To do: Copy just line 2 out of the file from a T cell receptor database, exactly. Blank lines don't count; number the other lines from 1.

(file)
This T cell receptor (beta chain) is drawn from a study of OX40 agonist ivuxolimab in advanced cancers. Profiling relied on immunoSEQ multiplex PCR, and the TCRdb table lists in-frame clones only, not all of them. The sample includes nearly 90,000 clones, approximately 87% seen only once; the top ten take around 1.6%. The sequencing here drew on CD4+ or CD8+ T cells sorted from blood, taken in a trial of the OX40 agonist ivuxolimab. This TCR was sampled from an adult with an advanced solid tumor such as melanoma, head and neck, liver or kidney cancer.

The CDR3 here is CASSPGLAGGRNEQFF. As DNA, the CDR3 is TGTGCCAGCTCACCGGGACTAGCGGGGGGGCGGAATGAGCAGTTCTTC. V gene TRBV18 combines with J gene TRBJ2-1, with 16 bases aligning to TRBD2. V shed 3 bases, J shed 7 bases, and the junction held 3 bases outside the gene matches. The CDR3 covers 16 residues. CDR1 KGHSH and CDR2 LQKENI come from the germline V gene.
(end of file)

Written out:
The CDR3 here is CASSPGLAGGRNEQFF. As DNA, the CDR3 is TGTGCCAGCTCACCGGGACTAGCGGGGGGGCGGAATGAGCAGTTCTTC. V gene TRBV18 combines with J gene TRBJ2-1, with 16 bases aligning to TRBD2. V shed 3 bases, J shed 7 bases, and the junction held 3 bases outside the gene matches. The CDR3 covers 16 residues. CDR1 KGHSH and CDR2 LQKENI come from the germline V gene.